Bad Call-To-Action Example

Rishi Rawat Blog Posts 1 Comment

Backstory: the screenshot below is of a box of blueberries from my local grocery store. The blueberry company is at a disadvantage. Because they sell via the grocery store they don’t have a direct relationship with me. This means that their “the berry that cares” brand has very little cache. When I go to the grocery store next I’ll pick the blueberry box nearest me, whatever it might be.

However, if this company had a direct relationship with me I’d remember them and care about them. If Meijer (my local grocery store) ever removed them I might even talk to the manager.

In order to have a relationship with me, they need to capture my contact info (so they can keep in touch via periodic emails). Therefore, the scan code in screenshot below is super important:

Scan me call to action on blueberry box.

But their execution is terrible.

Their call to action says, “Scan me!”. This means nothing to me. Nothing. It doesn’t incentivize action.

I know what you’re thinking, “Rishi, we don’t sell in grocery stores, we sell online.”

I’m using this offline example to make a point. Online retailers are just as bad with their call to actions. So yes, this directly applies to your site too.

When a user sees your request they ask just one question, “why? what’s in it for me?”

So construct your ask in a way that drives action.

Some possible A/B test ideas for this berry company. Alternatives for “Scan me!”–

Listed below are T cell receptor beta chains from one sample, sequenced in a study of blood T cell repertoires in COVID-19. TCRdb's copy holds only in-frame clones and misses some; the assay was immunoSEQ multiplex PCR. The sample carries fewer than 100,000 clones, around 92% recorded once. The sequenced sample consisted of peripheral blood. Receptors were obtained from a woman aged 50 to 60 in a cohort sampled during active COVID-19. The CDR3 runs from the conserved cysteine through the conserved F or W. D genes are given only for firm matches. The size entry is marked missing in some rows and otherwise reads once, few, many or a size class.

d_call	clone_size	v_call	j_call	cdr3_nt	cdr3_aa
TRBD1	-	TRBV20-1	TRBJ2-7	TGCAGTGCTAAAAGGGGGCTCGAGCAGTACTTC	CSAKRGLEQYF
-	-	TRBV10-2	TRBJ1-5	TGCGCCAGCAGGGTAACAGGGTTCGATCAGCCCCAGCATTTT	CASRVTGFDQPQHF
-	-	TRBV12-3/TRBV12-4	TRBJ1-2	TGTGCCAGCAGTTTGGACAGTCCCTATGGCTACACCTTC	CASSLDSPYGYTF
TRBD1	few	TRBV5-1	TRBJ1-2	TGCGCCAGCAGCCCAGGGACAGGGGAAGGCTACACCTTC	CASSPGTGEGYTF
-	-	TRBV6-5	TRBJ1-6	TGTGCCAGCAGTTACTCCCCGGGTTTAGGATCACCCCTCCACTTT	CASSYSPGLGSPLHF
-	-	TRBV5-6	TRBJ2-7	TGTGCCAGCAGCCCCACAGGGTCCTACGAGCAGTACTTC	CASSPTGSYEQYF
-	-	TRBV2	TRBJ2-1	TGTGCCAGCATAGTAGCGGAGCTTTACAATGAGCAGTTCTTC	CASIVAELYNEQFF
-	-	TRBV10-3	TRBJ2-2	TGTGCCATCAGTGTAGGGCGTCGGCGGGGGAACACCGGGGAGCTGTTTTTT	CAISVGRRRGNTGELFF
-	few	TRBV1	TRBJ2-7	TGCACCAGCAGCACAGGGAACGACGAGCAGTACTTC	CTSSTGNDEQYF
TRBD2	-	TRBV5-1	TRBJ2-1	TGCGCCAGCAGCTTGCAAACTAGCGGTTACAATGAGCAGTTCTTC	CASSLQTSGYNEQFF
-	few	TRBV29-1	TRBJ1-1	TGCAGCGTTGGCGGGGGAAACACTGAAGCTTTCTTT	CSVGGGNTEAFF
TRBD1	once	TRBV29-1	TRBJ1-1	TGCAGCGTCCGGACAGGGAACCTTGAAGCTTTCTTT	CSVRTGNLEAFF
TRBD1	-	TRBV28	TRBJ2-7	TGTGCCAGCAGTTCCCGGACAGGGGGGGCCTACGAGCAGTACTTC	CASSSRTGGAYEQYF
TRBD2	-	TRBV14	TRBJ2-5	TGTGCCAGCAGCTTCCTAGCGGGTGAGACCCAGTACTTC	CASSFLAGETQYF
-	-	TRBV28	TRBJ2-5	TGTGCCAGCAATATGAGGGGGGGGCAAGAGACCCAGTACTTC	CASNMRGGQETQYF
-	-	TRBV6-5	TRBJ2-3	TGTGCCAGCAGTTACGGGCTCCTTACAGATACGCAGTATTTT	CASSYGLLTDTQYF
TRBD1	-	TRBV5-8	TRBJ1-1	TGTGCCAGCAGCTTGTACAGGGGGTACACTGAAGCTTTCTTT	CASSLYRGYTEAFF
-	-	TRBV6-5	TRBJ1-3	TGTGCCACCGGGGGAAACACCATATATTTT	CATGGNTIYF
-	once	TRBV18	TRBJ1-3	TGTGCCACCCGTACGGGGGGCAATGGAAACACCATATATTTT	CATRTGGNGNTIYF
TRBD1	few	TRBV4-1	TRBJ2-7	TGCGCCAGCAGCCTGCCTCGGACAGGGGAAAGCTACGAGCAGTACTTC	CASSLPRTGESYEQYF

— Why our blueberries are the best.

— 5 things you didn’t know.

— Blueberries improve heart health, bone strength and… 

— Blueberries Vs. bananas

Back to your online store. Here is the bottom line: your site visitors don’t have infinite attention. If you want them to go down a specific path each step in the chain should have an irresistible hook.

Comments 1

  1. Agree 100% for having stronger CTAs.

    Some additional thoughts to this, out of context–
    You hit brand recall well when somebody does both offline and online. Omnichannel is super important going forward.

    One O2O strategy could be–

    1. Print ad, full page, with a QR code [People read newspapers in the morning, say, The Economic Times if you’re into a financial product]
    2. Increase performance marketing budget for that day, say, on LinkedIn [I know you spend time on LinkedIn, gotcha]

    All the way, crafting a smooth offline to online or even a vice-versa experiment can yield upliftment to conversion rates.

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